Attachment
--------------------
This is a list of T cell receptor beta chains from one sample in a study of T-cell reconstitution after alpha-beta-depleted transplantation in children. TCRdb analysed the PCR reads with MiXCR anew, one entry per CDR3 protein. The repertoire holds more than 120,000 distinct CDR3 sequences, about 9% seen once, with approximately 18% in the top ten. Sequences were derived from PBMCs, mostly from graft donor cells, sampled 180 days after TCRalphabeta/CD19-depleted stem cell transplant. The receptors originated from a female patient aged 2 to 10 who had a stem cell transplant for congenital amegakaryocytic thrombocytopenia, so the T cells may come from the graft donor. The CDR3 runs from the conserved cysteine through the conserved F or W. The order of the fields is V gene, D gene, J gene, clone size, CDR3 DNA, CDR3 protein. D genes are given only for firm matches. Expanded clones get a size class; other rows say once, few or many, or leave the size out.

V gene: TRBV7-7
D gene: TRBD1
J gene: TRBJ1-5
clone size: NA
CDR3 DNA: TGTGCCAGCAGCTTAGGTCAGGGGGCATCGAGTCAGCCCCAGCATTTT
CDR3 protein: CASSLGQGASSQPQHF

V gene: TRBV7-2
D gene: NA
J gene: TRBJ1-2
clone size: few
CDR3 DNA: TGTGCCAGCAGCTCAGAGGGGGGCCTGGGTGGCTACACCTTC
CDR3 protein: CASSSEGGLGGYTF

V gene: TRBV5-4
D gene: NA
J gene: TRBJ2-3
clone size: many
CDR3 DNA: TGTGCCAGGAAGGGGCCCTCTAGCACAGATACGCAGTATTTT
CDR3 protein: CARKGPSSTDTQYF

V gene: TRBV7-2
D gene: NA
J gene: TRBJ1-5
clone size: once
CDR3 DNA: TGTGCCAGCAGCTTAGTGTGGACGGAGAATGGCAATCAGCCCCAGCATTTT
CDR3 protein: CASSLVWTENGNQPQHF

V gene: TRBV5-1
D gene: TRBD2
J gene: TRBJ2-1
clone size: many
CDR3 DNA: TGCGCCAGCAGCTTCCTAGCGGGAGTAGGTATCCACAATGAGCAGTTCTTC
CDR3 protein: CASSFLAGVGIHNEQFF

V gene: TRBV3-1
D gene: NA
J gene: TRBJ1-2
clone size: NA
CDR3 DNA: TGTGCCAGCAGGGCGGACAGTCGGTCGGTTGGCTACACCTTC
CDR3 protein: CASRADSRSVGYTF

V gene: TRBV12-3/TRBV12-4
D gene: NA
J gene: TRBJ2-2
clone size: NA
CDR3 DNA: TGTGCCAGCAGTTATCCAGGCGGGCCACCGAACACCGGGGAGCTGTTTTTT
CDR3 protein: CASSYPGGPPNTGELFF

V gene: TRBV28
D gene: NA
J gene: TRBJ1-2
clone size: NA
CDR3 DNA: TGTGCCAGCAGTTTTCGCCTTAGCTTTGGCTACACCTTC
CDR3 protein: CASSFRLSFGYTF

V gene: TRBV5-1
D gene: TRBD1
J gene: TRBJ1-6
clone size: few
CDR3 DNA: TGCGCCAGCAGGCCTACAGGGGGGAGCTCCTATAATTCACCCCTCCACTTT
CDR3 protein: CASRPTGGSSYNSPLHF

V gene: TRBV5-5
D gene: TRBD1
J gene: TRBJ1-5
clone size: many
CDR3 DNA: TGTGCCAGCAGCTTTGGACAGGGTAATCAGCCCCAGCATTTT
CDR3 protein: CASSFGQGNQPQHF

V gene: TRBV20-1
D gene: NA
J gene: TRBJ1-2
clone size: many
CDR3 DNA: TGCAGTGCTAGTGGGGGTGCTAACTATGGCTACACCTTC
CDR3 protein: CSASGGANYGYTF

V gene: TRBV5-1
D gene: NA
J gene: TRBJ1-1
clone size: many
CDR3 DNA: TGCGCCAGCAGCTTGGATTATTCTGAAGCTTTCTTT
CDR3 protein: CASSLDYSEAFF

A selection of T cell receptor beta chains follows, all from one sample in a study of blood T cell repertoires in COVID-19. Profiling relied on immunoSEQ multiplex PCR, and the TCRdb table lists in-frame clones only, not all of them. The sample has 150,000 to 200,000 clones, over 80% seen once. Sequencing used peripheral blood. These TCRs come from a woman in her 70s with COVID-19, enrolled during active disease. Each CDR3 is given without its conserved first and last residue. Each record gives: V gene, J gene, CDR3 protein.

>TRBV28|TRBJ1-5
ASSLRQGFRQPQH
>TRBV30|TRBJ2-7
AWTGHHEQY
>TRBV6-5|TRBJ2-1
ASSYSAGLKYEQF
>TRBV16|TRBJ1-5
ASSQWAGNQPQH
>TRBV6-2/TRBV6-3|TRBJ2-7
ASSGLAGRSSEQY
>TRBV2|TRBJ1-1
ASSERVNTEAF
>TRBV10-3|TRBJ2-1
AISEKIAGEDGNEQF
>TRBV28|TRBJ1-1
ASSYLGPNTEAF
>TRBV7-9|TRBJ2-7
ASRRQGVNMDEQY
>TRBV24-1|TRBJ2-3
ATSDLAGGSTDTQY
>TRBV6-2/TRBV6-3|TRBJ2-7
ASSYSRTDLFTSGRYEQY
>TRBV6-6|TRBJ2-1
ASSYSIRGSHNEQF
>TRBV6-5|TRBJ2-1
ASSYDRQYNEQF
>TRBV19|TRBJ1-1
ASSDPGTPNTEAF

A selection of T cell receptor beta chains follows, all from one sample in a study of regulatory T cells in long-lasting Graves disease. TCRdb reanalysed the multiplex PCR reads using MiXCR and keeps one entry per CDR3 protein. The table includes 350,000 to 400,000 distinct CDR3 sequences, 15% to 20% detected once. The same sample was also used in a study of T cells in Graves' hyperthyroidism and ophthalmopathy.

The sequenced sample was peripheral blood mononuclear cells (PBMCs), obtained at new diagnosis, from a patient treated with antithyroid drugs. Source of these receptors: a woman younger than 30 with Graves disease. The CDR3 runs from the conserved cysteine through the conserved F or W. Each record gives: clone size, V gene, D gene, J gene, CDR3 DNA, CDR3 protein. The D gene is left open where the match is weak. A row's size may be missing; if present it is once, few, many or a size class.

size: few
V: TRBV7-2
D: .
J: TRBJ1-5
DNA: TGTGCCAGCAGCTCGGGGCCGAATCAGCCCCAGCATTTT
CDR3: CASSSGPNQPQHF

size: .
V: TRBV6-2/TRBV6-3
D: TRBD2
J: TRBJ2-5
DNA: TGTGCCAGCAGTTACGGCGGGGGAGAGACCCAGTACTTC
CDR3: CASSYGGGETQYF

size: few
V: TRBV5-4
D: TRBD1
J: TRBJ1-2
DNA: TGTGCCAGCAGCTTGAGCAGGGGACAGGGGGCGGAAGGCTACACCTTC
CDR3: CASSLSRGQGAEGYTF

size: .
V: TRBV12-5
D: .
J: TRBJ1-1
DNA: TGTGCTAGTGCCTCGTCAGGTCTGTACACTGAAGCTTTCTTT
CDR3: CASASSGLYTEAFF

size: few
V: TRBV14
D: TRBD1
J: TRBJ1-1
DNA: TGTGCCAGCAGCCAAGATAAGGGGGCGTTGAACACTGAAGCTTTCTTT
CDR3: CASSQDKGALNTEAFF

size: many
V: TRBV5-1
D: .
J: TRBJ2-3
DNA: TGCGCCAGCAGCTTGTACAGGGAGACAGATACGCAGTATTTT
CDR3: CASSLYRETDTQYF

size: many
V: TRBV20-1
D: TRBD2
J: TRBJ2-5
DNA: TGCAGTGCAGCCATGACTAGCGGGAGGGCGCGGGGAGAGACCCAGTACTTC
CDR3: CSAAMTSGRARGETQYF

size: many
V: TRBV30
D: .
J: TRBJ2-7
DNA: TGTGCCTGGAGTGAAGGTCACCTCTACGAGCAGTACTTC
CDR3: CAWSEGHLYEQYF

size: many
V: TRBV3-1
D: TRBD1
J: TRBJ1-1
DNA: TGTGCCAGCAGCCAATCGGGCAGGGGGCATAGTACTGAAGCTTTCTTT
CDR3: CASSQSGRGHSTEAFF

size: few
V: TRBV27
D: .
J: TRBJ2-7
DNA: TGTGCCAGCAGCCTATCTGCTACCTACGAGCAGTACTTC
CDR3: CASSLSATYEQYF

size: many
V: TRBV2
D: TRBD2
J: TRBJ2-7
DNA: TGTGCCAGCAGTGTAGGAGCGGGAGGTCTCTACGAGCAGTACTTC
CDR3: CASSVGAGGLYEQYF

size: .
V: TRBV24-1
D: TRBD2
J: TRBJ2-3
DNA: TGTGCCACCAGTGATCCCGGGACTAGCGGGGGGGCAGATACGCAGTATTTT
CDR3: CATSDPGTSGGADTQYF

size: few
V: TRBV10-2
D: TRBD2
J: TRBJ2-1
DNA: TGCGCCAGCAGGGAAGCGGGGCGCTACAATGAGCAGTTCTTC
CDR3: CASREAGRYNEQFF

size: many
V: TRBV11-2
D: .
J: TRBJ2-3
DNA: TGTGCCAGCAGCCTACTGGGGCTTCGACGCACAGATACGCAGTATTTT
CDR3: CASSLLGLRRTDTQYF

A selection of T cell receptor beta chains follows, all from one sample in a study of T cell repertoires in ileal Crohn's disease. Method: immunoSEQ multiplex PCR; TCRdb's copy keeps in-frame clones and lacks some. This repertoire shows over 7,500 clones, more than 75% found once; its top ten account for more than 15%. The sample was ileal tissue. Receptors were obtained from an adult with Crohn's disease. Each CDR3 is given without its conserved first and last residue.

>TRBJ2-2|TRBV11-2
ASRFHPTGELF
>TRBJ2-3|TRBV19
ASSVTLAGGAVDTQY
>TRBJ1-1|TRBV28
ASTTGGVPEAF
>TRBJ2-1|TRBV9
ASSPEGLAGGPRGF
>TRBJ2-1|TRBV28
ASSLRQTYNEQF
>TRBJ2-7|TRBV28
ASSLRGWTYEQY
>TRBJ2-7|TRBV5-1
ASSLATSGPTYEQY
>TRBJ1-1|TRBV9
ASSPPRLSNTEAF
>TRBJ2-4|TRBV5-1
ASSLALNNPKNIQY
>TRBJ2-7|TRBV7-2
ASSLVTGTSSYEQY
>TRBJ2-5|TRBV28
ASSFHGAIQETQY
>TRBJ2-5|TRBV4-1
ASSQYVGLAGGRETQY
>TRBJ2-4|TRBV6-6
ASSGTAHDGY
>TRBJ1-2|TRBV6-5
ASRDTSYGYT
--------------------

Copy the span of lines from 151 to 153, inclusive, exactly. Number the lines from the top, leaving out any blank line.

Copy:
DNA: TGTGCCTGGAGTGAAGGTCACCTCTACGAGCAGTACTTC
CDR3: CAWSEGHLYEQYF

size: many